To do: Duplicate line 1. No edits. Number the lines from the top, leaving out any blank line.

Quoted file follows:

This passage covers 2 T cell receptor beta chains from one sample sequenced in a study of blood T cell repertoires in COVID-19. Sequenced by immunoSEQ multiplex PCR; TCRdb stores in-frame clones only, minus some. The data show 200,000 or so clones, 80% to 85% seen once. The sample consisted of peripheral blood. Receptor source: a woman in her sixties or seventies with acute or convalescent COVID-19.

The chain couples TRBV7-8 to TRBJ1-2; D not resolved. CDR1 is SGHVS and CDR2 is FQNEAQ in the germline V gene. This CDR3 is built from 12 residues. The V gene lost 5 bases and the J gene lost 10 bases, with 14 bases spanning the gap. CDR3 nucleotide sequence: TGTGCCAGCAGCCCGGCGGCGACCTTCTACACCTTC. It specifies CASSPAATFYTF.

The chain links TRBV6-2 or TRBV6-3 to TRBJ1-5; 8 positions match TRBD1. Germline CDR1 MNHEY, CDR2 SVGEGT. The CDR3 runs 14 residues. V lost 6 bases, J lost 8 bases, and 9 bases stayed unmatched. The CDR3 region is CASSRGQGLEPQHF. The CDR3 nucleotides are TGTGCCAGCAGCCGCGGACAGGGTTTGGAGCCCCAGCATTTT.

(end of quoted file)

This passage covers 2 T cell receptor beta chains from one sample sequenced in a study of blood T cell repertoires in COVID-19. Sequenced by immunoSEQ multiplex PCR; TCRdb stores in-frame clones only, minus some. The data show 200,000 or so clones, 80% to 85% seen once. The sample consisted of peripheral blood. Receptor source: a woman in her sixties or seventies with acute or convalescent COVID-19.